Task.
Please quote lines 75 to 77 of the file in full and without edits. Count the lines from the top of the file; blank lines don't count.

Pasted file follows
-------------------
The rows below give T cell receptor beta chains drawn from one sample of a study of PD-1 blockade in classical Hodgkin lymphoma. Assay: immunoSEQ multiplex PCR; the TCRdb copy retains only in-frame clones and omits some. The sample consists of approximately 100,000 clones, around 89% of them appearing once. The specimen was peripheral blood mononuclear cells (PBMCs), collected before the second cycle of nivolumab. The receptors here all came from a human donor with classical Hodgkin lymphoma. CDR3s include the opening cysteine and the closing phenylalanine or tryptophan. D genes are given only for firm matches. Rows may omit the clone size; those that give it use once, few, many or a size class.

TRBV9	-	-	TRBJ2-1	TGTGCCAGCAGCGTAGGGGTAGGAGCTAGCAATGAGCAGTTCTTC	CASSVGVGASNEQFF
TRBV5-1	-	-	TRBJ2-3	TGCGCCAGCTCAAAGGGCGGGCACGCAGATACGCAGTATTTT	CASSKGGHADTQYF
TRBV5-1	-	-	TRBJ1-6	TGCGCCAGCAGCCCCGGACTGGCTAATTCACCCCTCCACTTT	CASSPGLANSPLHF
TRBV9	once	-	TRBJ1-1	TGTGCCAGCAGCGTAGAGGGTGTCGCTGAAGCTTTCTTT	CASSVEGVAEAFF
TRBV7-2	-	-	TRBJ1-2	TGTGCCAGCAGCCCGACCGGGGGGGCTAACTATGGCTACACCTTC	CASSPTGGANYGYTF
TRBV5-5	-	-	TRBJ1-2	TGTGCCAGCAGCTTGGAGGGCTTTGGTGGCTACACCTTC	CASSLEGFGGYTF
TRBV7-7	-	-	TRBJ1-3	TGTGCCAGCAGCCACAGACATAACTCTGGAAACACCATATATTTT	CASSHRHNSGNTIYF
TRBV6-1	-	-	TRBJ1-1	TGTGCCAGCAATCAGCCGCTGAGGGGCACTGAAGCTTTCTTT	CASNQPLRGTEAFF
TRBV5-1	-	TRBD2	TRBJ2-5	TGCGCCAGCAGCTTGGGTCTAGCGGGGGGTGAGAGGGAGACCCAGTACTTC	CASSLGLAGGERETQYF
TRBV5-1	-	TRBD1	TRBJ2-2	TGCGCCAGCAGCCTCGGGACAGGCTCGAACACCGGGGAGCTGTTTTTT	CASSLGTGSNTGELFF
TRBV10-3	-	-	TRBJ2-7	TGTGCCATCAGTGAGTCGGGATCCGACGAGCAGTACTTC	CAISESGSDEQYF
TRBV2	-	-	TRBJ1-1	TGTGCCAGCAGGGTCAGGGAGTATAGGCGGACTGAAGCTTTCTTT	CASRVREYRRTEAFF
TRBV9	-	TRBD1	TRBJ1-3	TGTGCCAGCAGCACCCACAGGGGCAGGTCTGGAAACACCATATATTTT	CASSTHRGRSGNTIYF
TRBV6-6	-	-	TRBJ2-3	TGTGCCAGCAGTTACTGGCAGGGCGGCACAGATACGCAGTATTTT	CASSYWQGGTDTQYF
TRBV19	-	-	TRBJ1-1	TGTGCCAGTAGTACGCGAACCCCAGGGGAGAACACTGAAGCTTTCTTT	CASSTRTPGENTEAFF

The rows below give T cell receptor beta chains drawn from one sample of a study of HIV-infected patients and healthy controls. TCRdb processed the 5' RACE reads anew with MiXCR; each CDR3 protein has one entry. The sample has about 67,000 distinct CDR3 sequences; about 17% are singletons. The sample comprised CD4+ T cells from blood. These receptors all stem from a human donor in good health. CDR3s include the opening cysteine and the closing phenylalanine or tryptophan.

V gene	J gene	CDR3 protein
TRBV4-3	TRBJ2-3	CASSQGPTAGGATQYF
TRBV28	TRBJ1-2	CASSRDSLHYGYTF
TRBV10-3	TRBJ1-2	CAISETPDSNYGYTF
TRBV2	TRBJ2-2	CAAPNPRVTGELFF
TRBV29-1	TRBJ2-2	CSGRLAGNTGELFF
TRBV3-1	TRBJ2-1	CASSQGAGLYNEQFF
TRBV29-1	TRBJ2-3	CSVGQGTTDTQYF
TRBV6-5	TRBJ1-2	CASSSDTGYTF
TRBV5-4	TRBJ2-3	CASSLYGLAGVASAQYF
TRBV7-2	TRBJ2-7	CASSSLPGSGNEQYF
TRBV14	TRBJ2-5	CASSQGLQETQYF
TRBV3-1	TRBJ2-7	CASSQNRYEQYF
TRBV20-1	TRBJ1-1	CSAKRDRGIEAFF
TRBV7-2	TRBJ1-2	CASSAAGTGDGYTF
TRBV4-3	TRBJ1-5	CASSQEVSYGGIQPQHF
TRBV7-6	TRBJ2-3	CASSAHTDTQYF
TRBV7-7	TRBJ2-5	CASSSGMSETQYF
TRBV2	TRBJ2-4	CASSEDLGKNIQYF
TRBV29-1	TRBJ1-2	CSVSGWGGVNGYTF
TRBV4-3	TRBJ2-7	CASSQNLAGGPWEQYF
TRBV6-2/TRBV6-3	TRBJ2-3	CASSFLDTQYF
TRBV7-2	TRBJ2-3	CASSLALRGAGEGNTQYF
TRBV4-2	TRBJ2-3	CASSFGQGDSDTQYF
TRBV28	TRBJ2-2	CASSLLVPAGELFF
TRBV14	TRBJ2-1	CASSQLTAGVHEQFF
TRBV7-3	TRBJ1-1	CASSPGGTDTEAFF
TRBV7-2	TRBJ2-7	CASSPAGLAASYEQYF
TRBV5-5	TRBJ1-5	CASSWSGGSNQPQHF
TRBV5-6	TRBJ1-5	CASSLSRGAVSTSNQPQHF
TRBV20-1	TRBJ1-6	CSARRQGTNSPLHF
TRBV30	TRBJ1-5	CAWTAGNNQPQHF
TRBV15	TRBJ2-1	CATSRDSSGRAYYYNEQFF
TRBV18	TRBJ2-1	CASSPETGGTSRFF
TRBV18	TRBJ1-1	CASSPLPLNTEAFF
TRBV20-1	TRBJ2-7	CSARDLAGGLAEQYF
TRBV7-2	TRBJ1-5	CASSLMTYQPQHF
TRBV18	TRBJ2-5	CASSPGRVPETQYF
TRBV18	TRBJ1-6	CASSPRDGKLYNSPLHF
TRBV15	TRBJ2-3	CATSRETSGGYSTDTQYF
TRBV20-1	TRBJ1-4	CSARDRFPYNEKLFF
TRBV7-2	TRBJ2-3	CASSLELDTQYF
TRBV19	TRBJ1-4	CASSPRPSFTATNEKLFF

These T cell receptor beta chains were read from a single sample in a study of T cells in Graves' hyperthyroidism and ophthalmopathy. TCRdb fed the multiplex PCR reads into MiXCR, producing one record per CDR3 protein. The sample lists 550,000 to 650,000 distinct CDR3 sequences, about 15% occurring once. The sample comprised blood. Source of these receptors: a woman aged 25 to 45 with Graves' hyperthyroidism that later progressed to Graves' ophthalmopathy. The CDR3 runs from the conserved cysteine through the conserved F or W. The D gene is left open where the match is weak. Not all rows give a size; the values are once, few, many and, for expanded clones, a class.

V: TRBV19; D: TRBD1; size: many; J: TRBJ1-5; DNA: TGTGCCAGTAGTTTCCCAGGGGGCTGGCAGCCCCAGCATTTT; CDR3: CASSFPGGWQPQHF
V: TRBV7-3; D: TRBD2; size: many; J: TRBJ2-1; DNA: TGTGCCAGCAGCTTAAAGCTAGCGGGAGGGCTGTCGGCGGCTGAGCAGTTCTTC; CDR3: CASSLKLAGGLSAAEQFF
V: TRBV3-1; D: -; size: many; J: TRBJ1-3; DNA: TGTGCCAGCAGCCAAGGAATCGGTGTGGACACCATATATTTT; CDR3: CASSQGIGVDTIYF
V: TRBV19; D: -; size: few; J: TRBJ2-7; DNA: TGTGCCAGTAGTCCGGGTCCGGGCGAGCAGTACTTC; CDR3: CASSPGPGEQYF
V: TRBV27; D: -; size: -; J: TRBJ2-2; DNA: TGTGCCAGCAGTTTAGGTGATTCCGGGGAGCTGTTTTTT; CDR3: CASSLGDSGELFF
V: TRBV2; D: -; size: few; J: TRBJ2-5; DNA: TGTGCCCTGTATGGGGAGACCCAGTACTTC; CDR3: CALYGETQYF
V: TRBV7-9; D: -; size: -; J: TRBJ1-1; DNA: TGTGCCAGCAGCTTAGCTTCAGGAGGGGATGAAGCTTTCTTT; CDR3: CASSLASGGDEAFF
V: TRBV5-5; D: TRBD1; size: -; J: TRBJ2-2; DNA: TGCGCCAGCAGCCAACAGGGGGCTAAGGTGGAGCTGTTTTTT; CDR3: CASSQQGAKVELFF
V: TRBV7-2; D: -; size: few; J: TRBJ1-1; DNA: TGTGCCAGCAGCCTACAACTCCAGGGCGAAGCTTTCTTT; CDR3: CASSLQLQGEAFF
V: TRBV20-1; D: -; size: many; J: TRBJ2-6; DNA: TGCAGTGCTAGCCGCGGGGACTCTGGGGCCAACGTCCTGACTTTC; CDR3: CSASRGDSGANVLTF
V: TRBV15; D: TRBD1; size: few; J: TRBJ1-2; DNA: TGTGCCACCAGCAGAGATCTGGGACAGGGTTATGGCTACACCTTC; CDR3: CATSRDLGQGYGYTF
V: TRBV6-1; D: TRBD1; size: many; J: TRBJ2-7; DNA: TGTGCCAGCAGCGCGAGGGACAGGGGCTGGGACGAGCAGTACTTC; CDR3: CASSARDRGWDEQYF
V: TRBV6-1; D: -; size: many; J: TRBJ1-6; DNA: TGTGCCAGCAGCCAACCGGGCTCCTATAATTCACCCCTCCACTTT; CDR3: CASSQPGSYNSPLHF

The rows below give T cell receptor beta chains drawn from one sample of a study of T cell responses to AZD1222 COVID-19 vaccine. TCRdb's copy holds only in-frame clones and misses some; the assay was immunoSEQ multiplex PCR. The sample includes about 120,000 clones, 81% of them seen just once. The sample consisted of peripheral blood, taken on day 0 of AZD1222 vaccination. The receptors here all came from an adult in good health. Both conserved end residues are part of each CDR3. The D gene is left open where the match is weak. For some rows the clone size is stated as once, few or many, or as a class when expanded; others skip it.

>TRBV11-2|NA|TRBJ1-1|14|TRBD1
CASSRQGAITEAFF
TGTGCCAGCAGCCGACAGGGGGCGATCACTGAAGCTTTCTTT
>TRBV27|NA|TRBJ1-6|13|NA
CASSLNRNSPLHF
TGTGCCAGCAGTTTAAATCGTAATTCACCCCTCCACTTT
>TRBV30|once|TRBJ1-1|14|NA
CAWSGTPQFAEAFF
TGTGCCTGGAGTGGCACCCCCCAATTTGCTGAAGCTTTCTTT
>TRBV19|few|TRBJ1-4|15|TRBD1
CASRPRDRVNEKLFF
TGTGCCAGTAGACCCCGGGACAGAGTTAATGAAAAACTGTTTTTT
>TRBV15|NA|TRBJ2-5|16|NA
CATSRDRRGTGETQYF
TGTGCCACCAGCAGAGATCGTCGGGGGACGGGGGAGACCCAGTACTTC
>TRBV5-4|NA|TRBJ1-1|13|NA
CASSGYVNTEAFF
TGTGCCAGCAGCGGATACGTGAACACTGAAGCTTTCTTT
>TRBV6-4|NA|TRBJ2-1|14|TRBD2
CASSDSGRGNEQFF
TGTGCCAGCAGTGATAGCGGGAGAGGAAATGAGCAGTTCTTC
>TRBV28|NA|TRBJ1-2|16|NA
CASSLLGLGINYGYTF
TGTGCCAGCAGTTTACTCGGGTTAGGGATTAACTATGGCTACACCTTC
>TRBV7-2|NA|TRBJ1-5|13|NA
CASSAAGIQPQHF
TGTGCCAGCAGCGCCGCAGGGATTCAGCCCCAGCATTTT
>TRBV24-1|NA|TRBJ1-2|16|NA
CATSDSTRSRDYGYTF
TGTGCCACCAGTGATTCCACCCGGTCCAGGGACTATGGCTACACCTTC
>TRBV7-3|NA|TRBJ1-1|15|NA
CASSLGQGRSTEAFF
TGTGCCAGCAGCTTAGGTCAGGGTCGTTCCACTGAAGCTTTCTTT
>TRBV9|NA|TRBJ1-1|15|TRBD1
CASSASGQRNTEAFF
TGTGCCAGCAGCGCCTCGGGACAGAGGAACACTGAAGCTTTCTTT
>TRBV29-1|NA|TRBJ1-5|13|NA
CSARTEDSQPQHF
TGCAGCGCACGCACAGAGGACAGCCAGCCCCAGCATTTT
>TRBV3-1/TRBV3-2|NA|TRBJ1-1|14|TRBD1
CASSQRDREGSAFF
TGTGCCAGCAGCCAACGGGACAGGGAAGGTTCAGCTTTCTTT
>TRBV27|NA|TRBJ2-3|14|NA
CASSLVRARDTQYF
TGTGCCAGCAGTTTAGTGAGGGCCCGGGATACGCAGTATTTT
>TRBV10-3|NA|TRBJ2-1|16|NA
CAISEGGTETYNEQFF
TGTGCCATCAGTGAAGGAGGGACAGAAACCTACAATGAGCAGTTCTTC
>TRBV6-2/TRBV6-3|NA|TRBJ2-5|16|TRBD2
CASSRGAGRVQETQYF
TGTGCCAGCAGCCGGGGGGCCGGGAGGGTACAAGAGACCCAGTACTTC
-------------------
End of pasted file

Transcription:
The rows below give T cell receptor beta chains drawn from one sample of a study of T cell responses to AZD1222 COVID-19 vaccine. TCRdb's copy holds only in-frame clones and misses some; the assay was immunoSEQ multiplex PCR. The sample includes about 120,000 clones, 81% of them seen just once. The sample consisted of peripheral blood, taken on day 0 of AZD1222 vaccination. The receptors here all came from an adult in good health. Both conserved end residues are part of each CDR3. The D gene is left open where the match is weak. For some rows the clone size is stated as once, few or many, or as a class when expanded; others skip it.

>TRBV11-2|NA|TRBJ1-1|14|TRBD1
CASSRQGAITEAFF